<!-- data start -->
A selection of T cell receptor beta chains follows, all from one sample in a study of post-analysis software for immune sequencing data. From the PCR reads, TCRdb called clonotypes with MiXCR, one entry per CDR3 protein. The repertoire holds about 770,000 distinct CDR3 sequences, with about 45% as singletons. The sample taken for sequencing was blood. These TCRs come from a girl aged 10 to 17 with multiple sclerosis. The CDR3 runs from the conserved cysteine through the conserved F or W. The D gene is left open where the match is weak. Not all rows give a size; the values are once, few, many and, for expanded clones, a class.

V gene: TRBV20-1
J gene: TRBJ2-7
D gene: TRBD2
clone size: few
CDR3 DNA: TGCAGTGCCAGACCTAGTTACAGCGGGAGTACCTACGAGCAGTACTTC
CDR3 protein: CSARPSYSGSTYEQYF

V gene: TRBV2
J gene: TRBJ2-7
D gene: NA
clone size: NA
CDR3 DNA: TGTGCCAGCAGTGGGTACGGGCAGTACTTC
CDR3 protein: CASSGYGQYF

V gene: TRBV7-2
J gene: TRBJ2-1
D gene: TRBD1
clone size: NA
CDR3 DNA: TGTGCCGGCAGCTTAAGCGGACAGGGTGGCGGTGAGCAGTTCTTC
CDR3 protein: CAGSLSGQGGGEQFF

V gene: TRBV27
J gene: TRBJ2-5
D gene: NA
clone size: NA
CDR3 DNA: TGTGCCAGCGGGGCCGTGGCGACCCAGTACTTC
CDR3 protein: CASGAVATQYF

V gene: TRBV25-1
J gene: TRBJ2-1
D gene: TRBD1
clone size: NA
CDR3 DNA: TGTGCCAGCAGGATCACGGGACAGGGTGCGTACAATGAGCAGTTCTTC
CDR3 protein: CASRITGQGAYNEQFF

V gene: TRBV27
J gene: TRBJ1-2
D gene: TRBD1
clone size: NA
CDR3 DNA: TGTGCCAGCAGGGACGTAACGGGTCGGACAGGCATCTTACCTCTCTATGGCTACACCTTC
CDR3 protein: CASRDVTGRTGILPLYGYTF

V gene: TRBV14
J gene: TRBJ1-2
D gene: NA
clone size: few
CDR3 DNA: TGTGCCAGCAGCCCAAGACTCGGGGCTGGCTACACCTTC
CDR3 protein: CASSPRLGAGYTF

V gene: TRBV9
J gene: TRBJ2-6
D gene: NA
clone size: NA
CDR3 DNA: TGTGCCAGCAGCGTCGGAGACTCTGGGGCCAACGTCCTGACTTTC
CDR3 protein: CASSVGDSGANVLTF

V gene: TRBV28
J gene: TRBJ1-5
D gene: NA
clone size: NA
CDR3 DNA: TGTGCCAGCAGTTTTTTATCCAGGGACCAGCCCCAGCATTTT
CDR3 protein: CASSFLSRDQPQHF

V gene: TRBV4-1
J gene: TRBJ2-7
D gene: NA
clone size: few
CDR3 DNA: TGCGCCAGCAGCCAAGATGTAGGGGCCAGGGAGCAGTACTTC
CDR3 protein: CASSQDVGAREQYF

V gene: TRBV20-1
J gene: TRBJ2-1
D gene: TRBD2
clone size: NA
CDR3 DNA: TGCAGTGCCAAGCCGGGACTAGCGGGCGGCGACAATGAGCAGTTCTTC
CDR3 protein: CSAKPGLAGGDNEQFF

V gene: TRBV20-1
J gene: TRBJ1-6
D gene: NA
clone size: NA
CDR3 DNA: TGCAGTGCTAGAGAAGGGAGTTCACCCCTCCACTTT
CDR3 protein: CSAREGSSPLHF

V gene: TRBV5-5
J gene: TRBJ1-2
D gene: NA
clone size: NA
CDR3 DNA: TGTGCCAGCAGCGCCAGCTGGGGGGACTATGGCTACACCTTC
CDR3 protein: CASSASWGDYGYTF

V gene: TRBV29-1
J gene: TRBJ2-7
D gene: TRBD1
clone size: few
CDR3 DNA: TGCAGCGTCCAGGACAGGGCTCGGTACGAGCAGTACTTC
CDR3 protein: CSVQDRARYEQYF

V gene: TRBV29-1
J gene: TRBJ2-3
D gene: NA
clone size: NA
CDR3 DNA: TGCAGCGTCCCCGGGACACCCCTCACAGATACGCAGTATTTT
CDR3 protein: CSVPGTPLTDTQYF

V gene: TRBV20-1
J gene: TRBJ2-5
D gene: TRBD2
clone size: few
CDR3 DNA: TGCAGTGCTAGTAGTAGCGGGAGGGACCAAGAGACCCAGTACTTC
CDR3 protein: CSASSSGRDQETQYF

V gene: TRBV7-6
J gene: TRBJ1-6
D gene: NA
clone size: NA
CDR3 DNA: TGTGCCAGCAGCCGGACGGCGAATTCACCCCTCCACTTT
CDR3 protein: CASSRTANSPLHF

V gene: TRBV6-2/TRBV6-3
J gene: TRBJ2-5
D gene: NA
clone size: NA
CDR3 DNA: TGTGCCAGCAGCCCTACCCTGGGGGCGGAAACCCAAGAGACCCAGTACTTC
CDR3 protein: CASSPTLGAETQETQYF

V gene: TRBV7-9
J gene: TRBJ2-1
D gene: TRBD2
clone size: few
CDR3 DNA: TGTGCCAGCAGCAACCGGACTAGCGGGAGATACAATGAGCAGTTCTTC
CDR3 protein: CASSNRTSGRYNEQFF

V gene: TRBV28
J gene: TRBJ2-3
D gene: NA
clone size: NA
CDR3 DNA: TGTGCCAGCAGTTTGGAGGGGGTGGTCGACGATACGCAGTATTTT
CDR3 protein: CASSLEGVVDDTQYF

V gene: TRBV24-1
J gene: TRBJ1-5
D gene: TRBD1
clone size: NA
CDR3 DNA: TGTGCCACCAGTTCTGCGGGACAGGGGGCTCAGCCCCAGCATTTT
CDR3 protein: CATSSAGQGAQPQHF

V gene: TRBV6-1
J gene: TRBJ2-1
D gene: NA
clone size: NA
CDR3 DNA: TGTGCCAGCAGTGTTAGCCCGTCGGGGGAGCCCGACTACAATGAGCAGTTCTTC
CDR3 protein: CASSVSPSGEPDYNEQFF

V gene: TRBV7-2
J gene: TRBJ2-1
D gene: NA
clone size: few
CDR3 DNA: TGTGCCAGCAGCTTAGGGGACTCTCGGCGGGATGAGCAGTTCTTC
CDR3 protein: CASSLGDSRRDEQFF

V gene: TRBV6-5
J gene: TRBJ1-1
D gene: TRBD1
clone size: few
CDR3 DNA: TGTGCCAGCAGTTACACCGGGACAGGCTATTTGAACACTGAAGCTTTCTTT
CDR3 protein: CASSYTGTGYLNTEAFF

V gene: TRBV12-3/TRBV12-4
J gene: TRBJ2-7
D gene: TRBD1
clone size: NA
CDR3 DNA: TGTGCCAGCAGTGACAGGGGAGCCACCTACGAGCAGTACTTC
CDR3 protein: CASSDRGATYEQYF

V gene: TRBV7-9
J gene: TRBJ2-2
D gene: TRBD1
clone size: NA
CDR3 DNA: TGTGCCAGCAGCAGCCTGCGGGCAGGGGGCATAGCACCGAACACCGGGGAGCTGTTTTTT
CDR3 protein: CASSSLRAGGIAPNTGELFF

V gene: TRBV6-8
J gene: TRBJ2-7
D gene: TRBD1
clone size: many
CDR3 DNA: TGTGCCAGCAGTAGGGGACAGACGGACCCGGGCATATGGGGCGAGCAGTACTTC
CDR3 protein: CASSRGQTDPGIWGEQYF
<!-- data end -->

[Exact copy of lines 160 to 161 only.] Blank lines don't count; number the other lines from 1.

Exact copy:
D gene: TRBD1
clone size: many